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Best of 2017: Episodes that Didn’t Air This Year

Good television doesn’t stop being good after some time has past. While we are in the midst of Peak TV and there is more new scripted shows on television than anyone can keep up with, there is also a lot that aired in the past that I missed out on the first time. I always try to have at least a couple older shows that I’m slowly working through and this year, they were among some of the best things that I watched. This collection of posts is all about celebrating the things that brought me the most joy this year and these 10 episodes definitely qualified.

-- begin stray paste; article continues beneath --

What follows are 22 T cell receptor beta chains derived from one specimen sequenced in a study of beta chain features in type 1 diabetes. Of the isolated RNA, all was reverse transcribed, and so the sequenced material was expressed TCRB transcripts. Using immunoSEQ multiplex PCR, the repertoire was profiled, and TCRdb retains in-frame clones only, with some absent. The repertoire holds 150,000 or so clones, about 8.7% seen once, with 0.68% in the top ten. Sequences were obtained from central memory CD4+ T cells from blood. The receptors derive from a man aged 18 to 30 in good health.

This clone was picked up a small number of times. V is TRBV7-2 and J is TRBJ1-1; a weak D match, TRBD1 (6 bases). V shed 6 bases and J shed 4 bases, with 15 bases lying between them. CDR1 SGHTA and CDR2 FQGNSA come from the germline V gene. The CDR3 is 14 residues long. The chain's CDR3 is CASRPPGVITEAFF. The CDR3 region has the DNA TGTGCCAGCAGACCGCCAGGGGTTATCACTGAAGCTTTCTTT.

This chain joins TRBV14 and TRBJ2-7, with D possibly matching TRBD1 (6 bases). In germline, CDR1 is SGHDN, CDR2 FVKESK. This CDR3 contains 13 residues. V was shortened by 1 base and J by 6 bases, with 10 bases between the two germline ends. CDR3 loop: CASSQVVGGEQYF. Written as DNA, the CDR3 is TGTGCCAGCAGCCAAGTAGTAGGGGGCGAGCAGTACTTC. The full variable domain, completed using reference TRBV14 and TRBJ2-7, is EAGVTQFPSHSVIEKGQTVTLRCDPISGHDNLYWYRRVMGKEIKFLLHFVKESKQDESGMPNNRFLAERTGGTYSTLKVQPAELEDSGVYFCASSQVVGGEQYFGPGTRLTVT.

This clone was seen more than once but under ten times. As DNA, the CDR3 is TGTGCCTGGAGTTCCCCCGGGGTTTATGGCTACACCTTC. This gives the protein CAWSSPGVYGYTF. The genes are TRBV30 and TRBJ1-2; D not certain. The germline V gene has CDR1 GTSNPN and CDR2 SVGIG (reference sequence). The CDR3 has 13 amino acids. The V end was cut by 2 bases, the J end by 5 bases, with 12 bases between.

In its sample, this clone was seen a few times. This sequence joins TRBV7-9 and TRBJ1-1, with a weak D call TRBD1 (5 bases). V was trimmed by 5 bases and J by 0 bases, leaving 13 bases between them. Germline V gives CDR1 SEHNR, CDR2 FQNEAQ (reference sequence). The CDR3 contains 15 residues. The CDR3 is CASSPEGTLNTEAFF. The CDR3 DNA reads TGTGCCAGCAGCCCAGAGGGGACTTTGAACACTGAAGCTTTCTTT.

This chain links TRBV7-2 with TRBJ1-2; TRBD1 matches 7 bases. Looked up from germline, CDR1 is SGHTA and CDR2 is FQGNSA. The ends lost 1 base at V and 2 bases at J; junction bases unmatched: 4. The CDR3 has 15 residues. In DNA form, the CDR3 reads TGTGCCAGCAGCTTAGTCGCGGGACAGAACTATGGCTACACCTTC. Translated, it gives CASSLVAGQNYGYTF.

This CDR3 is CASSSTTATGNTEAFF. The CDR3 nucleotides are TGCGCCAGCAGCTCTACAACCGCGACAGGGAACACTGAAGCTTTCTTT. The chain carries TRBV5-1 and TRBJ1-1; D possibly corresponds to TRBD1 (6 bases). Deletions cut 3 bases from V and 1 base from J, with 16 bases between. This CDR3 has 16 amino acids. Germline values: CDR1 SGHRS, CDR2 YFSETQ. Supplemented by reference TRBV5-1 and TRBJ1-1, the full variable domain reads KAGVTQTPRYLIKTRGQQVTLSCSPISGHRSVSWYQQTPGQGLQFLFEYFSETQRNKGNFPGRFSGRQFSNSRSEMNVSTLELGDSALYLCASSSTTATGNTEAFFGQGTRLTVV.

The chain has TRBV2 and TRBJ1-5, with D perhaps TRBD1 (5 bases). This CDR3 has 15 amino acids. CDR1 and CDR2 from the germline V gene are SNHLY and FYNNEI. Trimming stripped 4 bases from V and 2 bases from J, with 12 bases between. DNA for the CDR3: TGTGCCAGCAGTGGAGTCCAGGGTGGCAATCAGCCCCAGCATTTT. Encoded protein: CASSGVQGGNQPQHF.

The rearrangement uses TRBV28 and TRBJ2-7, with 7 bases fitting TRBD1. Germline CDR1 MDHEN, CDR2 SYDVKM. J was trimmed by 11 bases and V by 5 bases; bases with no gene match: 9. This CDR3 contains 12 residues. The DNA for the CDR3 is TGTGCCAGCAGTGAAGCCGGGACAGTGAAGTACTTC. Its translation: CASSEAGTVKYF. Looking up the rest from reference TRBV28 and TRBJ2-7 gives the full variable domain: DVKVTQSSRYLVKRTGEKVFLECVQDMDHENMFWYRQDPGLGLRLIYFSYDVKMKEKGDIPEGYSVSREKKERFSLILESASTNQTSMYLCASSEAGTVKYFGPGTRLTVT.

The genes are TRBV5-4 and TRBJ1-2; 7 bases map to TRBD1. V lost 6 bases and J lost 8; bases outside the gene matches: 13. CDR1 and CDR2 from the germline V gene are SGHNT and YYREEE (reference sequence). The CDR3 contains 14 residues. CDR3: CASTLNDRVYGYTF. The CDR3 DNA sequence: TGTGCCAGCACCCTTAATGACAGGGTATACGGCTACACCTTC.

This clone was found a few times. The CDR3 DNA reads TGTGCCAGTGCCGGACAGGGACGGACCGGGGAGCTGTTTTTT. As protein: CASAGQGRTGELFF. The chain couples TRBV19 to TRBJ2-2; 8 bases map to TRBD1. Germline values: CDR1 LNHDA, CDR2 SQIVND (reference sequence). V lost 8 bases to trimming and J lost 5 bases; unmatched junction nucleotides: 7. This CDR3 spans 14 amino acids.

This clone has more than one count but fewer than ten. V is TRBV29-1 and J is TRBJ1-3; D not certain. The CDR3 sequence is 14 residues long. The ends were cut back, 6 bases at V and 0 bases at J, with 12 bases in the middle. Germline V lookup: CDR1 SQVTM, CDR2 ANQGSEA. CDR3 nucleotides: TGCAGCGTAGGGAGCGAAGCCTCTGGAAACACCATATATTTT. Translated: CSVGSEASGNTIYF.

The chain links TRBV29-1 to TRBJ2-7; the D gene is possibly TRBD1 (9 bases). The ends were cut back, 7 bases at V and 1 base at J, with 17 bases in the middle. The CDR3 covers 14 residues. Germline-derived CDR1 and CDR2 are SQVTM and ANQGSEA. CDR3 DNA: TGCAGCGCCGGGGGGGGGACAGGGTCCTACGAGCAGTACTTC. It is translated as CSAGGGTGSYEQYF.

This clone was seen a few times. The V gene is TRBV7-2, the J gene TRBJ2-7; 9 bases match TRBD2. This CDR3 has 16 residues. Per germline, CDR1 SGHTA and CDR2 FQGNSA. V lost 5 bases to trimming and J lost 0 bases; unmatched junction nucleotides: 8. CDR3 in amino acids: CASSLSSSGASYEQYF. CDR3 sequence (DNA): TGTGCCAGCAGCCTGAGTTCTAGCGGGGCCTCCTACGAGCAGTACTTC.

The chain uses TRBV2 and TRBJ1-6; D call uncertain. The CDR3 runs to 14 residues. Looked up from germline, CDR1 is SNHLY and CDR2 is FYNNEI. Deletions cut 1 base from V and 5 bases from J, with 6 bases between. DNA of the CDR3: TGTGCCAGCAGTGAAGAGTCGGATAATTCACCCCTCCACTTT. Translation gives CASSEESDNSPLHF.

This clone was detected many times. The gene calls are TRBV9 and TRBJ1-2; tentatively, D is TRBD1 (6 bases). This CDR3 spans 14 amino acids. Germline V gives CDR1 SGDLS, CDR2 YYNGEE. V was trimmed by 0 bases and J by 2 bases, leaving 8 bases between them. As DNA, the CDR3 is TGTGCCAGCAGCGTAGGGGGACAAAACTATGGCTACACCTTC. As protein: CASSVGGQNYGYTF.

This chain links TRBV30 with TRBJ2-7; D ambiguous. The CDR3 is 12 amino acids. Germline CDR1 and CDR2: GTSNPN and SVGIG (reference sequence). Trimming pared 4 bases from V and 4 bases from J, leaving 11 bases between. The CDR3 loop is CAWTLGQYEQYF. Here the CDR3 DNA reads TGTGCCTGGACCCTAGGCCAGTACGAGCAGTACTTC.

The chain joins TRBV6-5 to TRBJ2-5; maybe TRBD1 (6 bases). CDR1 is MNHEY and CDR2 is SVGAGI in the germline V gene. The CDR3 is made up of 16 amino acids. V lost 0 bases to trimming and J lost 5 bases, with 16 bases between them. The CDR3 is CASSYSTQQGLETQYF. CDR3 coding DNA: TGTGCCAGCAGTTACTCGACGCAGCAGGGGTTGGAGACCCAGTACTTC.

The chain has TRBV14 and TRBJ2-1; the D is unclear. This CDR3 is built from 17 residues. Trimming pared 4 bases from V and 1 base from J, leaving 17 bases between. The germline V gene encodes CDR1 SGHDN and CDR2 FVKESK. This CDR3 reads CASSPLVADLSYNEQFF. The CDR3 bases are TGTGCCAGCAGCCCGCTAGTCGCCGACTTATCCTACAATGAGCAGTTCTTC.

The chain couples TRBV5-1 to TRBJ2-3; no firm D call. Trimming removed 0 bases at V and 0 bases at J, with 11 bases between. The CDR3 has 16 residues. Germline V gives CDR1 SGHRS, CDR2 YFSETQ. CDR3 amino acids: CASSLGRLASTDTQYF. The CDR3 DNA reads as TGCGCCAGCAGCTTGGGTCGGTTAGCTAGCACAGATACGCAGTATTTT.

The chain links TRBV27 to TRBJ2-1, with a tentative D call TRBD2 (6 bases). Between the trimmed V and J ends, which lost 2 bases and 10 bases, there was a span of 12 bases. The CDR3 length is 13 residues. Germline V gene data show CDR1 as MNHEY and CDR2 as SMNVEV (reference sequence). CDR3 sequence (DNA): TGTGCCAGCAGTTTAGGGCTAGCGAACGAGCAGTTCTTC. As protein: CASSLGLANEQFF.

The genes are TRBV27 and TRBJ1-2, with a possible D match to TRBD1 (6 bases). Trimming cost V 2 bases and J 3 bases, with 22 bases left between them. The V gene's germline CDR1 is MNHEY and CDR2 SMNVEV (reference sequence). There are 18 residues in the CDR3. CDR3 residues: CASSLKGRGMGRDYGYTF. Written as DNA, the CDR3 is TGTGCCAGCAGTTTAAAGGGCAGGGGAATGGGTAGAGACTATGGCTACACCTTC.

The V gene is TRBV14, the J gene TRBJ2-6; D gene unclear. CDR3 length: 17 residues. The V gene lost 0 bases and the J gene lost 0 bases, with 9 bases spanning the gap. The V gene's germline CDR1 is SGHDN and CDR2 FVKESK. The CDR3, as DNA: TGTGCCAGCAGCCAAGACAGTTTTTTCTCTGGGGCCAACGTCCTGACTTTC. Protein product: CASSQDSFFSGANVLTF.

Libertus (Spartacus) The last 15 minutes of this episode are such a glorious spectacle that only Spartacus could pull off. Not that the rest of the episode isn’t fantastic but the arena battle has stayed on my mind for the past 9 months. Starting with the most human of the battles, the fight between Oenomaus and Gannicus had so much emotional history behind it. They were best friends, they were brothers in arms, and both slaves to the House of Batiatus. They were also in love with the same woman and Oenomaus’s wife died in Gannicus’s arms. There was pain and anger and betrayal that infused each blow and it was captivating to watch these men fight each other and Gannicus being unable to take that final killing blow. Oenomaus always represented the best parts of Gannicus, the parts that he lost when Melitta died, and it was only right that he gave up freedom to save his brother. Then there was the larger plan on Spartacus’s mind. He wasn’t just going to free his men, he was showing up to the arena that day to burn it all down. Just as far as plotting go, it’s a brilliant move that opens up a whole new future for the second half of the season. It was a blow to the heart of Rome at the hands of the slave rebellion. It also solidifies Glaber’s status as a legitimate villain and not just a bothersome antagonist. Killing his father-in-law and the chilling way he reminds his wife that there is no longer a way out of the marriage she came so close to leaving is really the first time we see him as the monster he is. It’s his personal uprising and he will use his newfound freedom to crush all those who sought to belittle and undermine him. But what made it truly remarkable to me is the deeper level on which this show works. Yes, there is a lot of over-the-top violence and nudity and delightfully campy dialogue in Spartacus, but at its heart, it is a story about oppression and freedom. And in this episode, the oppressed rose up and burned down the institution that was used to justify their enslavement. They sent the message that they would no longer be used for the gain of others. Their bodies would no longer further the wealth of others. It’s a powerful message, not just within the show but also for the viewers. In the spirit of resistance that has characterized much of 2017, I can’t imagine a more mood-appropriate episode to have seen for the first time.